Shkreli hiked the price of a Deraprim from $13.50 to $750

By Greg Hanlon
February 04, 2016 04:05 PM
Pete Marovich/Bloomberg/Getty

brightcove.createExperiences(); Shkreli, who is being charged criminally on securities and wire fraud charges, repeatedly invoked his fifth amendment right against self-incrimination as lawmakers castigated him for his decision to raise the price of Daraprim 5,500 percent.

When Rep. Jason Chaffetz, R-Utah, charman of the committee, asked him what he would say to a single, pregnant woman who might have AIDS and needed Daraprim to survive, Shkreli, who appeared under subpoena said, “On the advice of counsel, I invoke my Fifth Amendment privilege against self-incrimination, and decline to answer that question.”

Rep. Elijah Cummings told Shkreli he is “in a unique position. Rightly or wrongly, you are viewed as the so-called “bad boy” of pharma. You have a spotlight, and you have a platform. You could use that attention to come clean, to right your wrongs, and to become one of the most effective patient advocates in the country, and one that can make big a difference in so many peoples’ lives.”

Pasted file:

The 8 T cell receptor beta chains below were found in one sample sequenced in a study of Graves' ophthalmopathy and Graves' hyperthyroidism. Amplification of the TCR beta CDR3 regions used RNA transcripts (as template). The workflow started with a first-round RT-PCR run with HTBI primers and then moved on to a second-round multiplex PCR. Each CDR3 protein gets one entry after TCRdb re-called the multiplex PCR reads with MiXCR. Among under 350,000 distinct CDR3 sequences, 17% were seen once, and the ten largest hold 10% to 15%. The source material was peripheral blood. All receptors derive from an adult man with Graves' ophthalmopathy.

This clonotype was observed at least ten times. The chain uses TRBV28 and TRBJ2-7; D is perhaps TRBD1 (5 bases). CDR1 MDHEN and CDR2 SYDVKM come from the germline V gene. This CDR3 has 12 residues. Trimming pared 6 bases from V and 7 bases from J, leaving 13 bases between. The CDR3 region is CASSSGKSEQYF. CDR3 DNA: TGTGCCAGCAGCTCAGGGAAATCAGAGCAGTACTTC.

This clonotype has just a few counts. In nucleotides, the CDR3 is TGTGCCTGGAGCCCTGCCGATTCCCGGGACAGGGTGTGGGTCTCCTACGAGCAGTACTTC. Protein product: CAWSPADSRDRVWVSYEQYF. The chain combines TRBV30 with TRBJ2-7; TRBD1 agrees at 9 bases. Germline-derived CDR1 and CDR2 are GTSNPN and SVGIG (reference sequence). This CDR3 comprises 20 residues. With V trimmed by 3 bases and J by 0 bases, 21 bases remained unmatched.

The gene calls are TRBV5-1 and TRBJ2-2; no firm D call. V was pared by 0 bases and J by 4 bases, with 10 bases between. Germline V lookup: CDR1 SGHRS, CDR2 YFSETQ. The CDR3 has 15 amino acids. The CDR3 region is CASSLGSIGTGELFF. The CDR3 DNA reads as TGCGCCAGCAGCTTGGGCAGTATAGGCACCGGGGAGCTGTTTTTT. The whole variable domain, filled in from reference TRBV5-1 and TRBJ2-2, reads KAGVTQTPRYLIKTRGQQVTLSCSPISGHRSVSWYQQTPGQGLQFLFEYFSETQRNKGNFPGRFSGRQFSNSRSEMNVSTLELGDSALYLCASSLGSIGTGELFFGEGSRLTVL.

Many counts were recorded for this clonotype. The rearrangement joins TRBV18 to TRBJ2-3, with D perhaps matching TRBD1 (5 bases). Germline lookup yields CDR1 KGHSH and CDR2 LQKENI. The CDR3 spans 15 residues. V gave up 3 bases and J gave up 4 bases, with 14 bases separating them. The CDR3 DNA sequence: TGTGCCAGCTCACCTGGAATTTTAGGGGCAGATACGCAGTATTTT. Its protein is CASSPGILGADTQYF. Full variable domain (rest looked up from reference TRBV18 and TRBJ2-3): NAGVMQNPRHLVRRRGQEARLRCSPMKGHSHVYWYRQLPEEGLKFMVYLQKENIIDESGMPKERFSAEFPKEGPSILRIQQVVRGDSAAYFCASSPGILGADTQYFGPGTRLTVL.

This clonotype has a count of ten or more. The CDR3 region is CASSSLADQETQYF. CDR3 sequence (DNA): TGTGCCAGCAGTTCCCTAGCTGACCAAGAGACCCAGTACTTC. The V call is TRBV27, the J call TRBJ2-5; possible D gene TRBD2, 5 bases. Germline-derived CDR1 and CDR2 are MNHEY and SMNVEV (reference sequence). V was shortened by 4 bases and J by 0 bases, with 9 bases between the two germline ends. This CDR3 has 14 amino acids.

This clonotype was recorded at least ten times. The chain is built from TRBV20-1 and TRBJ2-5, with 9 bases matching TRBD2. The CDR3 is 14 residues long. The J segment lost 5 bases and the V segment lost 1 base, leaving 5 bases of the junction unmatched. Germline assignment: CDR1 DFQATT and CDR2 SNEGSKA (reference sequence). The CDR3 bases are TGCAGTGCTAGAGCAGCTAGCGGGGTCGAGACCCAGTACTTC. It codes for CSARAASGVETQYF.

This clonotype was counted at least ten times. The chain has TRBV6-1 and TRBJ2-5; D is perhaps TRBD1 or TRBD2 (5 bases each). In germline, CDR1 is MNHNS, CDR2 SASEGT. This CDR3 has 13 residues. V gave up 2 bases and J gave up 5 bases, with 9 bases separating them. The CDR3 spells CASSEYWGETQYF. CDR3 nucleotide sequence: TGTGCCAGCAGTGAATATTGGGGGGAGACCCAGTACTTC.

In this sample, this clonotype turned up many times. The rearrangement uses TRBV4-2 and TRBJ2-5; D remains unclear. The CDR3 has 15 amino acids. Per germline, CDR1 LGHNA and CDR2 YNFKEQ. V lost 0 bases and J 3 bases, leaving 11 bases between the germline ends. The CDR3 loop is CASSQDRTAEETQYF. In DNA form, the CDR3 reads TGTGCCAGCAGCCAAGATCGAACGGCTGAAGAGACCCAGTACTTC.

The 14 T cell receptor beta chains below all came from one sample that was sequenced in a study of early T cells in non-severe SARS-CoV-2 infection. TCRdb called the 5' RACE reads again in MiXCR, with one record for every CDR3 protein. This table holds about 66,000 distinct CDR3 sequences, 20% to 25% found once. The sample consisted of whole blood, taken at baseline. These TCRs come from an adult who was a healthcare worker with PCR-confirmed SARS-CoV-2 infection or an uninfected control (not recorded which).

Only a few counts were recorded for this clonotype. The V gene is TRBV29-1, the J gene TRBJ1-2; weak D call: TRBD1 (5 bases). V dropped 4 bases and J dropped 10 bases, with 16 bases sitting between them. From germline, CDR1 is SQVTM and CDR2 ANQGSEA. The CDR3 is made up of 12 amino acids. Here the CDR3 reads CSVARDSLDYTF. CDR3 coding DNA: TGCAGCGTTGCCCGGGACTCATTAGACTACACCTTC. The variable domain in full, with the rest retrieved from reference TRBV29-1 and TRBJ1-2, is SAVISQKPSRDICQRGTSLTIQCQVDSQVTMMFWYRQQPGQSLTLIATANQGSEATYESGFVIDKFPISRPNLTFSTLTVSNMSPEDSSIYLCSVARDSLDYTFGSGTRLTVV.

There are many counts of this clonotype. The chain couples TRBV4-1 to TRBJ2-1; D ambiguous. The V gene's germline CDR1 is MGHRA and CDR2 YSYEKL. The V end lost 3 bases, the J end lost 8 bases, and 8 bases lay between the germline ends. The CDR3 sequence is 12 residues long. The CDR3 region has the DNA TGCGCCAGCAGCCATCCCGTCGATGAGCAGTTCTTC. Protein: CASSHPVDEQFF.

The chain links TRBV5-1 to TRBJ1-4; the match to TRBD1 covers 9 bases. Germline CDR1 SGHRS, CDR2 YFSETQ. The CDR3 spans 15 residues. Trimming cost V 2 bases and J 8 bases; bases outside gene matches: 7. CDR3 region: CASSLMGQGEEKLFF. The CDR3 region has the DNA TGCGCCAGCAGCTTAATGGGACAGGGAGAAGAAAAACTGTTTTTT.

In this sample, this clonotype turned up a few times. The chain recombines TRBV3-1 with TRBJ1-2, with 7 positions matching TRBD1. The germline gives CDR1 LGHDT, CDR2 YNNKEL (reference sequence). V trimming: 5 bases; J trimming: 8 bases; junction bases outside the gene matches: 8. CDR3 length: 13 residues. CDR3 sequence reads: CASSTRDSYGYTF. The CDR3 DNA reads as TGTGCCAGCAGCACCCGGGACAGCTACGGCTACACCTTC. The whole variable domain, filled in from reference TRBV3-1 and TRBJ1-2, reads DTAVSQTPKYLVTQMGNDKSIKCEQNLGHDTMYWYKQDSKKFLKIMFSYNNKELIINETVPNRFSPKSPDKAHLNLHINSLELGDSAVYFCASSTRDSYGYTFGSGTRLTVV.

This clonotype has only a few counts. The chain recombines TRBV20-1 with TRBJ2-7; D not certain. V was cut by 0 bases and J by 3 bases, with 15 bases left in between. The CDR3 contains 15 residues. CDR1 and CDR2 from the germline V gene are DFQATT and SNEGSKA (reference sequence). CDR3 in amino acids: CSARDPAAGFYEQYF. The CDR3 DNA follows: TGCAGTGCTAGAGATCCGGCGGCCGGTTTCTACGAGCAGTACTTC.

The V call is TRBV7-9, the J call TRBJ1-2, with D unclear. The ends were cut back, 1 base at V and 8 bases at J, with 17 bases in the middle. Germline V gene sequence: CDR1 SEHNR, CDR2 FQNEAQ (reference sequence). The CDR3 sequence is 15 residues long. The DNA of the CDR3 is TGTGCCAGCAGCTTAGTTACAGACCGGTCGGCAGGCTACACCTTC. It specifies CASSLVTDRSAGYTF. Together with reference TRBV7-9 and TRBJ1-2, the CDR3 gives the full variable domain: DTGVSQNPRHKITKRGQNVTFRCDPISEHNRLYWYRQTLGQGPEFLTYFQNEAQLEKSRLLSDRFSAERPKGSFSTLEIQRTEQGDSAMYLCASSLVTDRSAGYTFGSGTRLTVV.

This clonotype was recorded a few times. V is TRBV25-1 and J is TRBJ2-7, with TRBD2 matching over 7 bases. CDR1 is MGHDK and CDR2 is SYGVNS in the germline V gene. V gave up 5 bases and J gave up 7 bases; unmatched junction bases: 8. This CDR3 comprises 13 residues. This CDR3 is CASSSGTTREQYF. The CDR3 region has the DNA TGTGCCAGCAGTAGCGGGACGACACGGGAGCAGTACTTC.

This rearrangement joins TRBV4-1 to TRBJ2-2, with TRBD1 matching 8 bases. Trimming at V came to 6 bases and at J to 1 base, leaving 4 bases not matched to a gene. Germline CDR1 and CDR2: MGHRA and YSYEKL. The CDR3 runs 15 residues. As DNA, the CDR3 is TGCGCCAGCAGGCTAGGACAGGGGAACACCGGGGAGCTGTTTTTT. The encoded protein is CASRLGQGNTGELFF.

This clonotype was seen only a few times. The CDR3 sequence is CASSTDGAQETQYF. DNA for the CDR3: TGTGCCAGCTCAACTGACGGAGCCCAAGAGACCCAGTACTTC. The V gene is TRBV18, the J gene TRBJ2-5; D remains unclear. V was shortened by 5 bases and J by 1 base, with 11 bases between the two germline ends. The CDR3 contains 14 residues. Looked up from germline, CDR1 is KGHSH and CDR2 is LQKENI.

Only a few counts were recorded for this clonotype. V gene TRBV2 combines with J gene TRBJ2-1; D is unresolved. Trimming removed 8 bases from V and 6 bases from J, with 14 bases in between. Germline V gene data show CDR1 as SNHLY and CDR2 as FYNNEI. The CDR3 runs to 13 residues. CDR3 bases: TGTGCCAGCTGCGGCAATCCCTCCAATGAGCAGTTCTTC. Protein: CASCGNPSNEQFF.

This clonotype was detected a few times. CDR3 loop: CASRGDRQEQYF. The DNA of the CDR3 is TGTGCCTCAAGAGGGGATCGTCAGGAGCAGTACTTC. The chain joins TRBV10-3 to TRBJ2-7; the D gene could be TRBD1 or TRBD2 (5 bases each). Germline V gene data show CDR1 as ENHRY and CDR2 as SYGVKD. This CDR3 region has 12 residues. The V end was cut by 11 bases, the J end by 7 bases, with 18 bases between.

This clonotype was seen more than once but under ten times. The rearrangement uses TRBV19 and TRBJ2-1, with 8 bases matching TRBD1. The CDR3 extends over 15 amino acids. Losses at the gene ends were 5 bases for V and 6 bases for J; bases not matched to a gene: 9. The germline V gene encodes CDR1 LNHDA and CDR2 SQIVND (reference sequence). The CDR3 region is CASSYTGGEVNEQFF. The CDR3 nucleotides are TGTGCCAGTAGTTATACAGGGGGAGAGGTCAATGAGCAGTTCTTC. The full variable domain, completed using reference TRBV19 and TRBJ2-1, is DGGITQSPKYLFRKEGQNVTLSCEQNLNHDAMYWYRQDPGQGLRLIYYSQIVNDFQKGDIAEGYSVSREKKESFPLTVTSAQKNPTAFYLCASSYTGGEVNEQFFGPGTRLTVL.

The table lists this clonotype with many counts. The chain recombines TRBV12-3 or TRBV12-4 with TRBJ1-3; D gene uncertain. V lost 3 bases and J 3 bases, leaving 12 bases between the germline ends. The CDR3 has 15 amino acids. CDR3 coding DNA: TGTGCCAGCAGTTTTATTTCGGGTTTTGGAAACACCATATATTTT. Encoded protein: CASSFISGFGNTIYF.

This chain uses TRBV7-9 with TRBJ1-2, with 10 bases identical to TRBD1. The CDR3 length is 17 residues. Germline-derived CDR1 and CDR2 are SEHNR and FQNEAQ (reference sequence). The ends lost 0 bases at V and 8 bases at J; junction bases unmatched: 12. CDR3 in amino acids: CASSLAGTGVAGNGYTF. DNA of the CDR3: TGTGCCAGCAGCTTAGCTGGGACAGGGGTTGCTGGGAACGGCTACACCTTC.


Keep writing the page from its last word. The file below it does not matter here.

Shkreli appeared to be smiling and smirking at different points in the proceedings, including during Cummings’s remarks.

Cummings added, “I know you’re smiling, but I’m very serious, sir.”

Martin Shkreli
Pete Marovich/Bloomberg/Getty

After the hearing, Shkreli he tweeted: “Hard to accept that these imbeciles represent the people in our government.”

He retweeted many messages regarding his case, including some supporting him. He also tweeted a Vine video showing him running past photographers on a way to a vehicle, with the caption: “Check out my slick escape from the photographers into my armored SUV. #smooth”

Federal officials allege Shkreli, 32, “engaged in multiple schemes” at a hedge fund and pharmaceutical company he ran.

“His plots were matched only by efforts to conceal the fraud, which led him to operate his companies, including a publicly traded company, as a Ponzi scheme,” the FBI said in a statement.

Shkreli has pleaded not guilty and is free on $5 million bail. He could face up to 20 years in prison if convicted.

At a press conference after the hearing, Shkreli’s attorney, Benjamin Brafman, said, “When all of the facts about Daraprim and Turing are ultimately disclosed, I think everyone will recognize that Mr. Shkreli is not a villain. He’s not the bad boy. I think at the end of this story that he is a hero.”